Directorate for Education and Human Resources (EHR)
The Division of Research on Learning in Formal and Informal Settings (EHR/DRL) (https://www.nsf.gov/div/index.jsp?div=DRL) welcomes research and development proposals with a focus on science learning in relation to micro- and nanoplastics to its Advancing Informal STEM Learning (AISL) and Innovative Technology Experiences for Students and Teachers (ITEST) programs. These should be submitted as regular proposals in response to published program deadlines. The AISL program supports projects that advance what is known about science learning across the lifespan, in informal contexts such as museums, libraries, television and film, and experiences that support public engagement with science. The ITEST program supports projects that engage K-12 learners in technology-rich educational experiences designed to broaden participation in STEM careers and career pathways.
The Division of Undergraduate Education (EHR/DUE) (https://www.nsf.gov/div/index.jsp?div=DUE) welcomes regular proposals to its Improving Undergraduate STEM Education: Education and Human Resources (IUSE: EHR) program and its Advanced Technological Education (ATE) program. These must be submitted in response to published program deadlines. DUE also welcomes conference proposals, but investigators must contact a program officer prior to submission.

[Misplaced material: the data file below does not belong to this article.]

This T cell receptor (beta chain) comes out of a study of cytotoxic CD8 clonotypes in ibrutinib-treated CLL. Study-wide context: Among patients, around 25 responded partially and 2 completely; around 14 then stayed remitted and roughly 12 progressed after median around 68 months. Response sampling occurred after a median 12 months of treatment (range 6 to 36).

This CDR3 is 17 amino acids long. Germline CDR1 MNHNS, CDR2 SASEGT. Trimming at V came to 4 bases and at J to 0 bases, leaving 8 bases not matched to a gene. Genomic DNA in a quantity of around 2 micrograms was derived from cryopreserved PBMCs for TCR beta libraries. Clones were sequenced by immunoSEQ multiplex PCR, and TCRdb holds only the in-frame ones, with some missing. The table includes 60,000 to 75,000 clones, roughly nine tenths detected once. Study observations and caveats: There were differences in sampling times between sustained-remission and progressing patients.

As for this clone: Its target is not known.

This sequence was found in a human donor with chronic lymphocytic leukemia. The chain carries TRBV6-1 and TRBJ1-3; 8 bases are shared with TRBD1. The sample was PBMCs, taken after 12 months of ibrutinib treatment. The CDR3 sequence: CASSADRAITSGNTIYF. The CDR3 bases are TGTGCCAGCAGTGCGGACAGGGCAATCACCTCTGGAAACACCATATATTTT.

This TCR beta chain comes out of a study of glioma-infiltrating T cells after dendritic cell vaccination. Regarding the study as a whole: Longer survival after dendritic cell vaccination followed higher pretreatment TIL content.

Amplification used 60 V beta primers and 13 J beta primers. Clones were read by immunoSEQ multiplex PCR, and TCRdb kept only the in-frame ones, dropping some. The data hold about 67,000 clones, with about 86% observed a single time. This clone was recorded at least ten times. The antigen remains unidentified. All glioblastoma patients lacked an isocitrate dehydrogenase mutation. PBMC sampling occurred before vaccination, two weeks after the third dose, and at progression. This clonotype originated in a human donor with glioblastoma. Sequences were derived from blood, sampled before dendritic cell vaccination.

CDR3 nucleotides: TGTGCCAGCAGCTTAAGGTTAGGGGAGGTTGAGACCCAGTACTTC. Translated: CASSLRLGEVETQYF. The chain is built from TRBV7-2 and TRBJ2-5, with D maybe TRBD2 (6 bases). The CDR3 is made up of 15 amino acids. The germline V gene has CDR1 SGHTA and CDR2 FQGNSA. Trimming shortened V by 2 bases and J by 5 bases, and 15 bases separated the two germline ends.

Example topics include, but are not limited to:
- Stimulating Course-Based Undergraduate Research to address key issues involving plastics in the environment, leading to enhanced understanding and evidence-based solutions to mitigate problems;
- Integrating systems thinking into undergraduate instruction and technical education to understand the lifecycle of plastics and its implications for environmental health and public safety;
- Fostering student skills such as communication and collaboration through interactions with the public that promote citizen-science, enhance understanding of plastics-related issues, and elicit actionable solutions based on evidence;